Zoo care staff takes quick action to save members of a critically endangered species
Forty-four critically endangered California condors were evacuated from the Oregon Zoo's Jonsson Center for Wildlife Conservation this week as fires threatened the offsite facility where the zoo raises the birds for wild release.
The center, located in rural Clackamas County on Metro-owned open land, is now in a Level 3 evacuation zone, and zoo staff are uncertain about the future of the facility or when the condors might be able to return.
"It's been a tough week, but the best news is all our condors and staff members are healthy, uninjured and accounted for," said Travis Koons, who oversees the zoo's condor program. "The teamwork our animal-care staff displayed was nothing short of remarkable."
Today, Koons and keeper Marti Jenkins are driving east on I-84 with 26 of the condors, heading for the Peregrine Fund's World Center for Birds of Prey in Boise, Idaho, which has some available housing. Care staff at the Boise center are planning to puppet-rear two chicks that hatched at the Jonsson Center this spring and have yet to fledge.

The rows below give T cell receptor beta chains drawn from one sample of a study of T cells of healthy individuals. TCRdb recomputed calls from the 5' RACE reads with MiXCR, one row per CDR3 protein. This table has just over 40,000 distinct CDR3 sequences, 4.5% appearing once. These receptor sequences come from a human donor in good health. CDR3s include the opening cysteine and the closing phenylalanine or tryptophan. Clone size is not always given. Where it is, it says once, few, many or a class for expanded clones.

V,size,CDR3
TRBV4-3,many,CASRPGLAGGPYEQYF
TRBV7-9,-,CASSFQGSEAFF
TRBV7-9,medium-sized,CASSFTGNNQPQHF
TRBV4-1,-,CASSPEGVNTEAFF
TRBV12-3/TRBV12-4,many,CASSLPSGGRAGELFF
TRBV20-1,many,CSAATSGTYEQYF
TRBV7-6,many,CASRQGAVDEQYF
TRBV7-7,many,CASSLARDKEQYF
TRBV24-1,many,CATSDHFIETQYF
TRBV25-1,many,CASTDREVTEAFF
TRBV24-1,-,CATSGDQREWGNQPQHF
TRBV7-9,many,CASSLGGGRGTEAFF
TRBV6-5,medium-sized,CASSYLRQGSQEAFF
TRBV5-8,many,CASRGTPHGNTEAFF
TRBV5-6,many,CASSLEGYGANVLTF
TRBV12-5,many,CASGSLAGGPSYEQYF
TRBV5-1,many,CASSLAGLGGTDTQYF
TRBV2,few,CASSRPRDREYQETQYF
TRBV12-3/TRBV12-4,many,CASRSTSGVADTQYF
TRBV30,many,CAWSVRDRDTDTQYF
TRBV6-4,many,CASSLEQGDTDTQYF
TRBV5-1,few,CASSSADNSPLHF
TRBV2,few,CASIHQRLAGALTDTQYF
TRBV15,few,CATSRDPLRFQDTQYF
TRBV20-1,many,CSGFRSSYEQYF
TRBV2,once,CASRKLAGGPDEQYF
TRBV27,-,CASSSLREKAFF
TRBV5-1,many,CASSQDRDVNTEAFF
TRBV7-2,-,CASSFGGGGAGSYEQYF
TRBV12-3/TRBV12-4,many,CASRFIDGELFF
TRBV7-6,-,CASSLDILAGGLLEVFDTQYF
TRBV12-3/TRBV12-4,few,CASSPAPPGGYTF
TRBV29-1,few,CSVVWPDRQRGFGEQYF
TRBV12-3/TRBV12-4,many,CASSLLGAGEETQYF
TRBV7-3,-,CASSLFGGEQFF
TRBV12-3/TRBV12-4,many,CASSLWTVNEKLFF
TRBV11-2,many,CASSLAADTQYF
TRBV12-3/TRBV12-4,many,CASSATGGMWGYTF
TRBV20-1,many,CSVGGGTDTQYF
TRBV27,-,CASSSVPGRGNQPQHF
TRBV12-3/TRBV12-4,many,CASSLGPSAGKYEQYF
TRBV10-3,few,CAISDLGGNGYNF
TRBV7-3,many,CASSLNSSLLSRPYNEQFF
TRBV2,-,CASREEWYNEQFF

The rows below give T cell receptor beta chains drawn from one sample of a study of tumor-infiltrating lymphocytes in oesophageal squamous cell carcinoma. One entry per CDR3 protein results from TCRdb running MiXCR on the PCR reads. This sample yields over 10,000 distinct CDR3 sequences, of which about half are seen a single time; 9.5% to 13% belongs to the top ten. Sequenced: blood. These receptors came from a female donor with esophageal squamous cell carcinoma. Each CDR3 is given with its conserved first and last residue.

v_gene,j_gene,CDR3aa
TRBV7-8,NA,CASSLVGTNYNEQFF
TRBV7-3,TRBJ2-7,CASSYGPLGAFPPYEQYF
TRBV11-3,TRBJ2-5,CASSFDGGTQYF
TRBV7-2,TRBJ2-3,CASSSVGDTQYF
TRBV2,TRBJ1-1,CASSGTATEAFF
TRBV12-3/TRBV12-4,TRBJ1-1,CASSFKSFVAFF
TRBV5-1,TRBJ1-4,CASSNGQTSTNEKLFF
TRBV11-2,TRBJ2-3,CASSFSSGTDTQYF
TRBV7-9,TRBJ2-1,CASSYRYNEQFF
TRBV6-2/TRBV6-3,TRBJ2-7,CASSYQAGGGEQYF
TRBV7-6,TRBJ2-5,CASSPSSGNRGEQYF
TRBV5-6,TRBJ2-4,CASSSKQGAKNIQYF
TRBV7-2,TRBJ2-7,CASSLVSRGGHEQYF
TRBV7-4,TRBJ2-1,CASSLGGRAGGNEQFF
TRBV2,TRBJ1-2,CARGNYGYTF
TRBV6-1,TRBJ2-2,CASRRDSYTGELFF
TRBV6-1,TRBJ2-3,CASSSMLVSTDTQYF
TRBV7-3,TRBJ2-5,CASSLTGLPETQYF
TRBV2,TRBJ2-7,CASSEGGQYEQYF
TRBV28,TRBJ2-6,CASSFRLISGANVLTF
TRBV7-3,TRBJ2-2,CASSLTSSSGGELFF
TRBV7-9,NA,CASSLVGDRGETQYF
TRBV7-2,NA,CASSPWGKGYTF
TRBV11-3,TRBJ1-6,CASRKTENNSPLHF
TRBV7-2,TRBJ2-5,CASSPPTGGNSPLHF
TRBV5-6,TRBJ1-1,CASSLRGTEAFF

The remaining 18 condors are being housed temporarily at the zoo, two on exhibit in the zoo's Condors of the Columbia habitat, and 16 behind the scenes at the zoo's veterinary medical center.
With scarcely more than 500 California condors left in the world, each bird is vitally important to the species' survival, according to Koons. The federal California Condor Recovery Program already took a big hit last month, when fire destroyed the Ventana Wildlife Society's Big Sur sanctuary along the California coast. The Ventana facility had been one of five sites where condors raised at the Oregon Zoo and other breeding sites are sent for wild release.
"That loss was devastating, and we still don't know the full impact of it," Koons said.
The California condor was one of the original animals included on the 1973 Endangered Species Act and is classified as critically endangered. In 1982, only 22 individuals remained in the wild and by 1987, the last condors were brought into human care in an attempt to save the species from extinction. Thanks to recovery programs like the Oregon Zoo's, the world's California condor population now totals around 500 birds, most of which are flying free.